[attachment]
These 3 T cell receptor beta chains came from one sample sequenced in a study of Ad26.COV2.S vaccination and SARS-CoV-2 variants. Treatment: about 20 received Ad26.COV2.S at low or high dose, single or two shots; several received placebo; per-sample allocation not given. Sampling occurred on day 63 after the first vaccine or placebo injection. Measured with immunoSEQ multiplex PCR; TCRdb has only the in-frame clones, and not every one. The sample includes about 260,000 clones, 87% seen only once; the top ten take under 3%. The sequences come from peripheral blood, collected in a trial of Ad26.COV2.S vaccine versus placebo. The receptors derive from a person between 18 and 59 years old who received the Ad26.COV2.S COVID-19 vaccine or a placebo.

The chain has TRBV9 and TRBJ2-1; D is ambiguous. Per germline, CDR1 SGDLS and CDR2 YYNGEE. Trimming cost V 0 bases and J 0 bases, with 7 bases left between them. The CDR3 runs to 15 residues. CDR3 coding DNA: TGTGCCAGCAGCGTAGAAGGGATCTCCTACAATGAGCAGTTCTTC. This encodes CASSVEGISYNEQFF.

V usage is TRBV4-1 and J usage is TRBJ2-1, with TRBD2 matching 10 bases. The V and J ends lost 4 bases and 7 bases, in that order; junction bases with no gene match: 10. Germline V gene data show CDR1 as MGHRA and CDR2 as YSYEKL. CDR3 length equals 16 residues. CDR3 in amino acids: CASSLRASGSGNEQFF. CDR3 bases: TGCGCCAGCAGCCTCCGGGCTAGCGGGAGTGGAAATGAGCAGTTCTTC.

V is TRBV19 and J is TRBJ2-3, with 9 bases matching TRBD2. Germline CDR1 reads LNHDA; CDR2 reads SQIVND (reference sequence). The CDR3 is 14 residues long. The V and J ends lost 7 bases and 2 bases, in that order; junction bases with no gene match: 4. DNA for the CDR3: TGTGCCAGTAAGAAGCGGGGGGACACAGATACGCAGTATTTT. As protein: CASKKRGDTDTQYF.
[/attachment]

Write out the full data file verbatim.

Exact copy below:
These 3 T cell receptor beta chains came from one sample sequenced in a study of Ad26.COV2.S vaccination and SARS-CoV-2 variants. Treatment: about 20 received Ad26.COV2.S at low or high dose, single or two shots; several received placebo; per-sample allocation not given. Sampling occurred on day 63 after the first vaccine or placebo injection. Measured with immunoSEQ multiplex PCR; TCRdb has only the in-frame clones, and not every one. The sample includes about 260,000 clones, 87% seen only once; the top ten take under 3%. The sequences come from peripheral blood, collected in a trial of Ad26.COV2.S vaccine versus placebo. The receptors derive from a person between 18 and 59 years old who received the Ad26.COV2.S COVID-19 vaccine or a placebo.

The chain has TRBV9 and TRBJ2-1; D is ambiguous. Per germline, CDR1 SGDLS and CDR2 YYNGEE. Trimming cost V 0 bases and J 0 bases, with 7 bases left between them. The CDR3 runs to 15 residues. CDR3 coding DNA: TGTGCCAGCAGCGTAGAAGGGATCTCCTACAATGAGCAGTTCTTC. This encodes CASSVEGISYNEQFF.

V usage is TRBV4-1 and J usage is TRBJ2-1, with TRBD2 matching 10 bases. The V and J ends lost 4 bases and 7 bases, in that order; junction bases with no gene match: 10. Germline V gene data show CDR1 as MGHRA and CDR2 as YSYEKL. CDR3 length equals 16 residues. CDR3 in amino acids: CASSLRASGSGNEQFF. CDR3 bases: TGCGCCAGCAGCCTCCGGGCTAGCGGGAGTGGAAATGAGCAGTTCTTC.

V is TRBV19 and J is TRBJ2-3, with 9 bases matching TRBD2. Germline CDR1 reads LNHDA; CDR2 reads SQIVND (reference sequence). The CDR3 is 14 residues long. The V and J ends lost 7 bases and 2 bases, in that order; junction bases with no gene match: 4. DNA for the CDR3: TGTGCCAGTAAGAAGCGGGGGGACACAGATACGCAGTATTTT. As protein: CASKKRGDTDTQYF.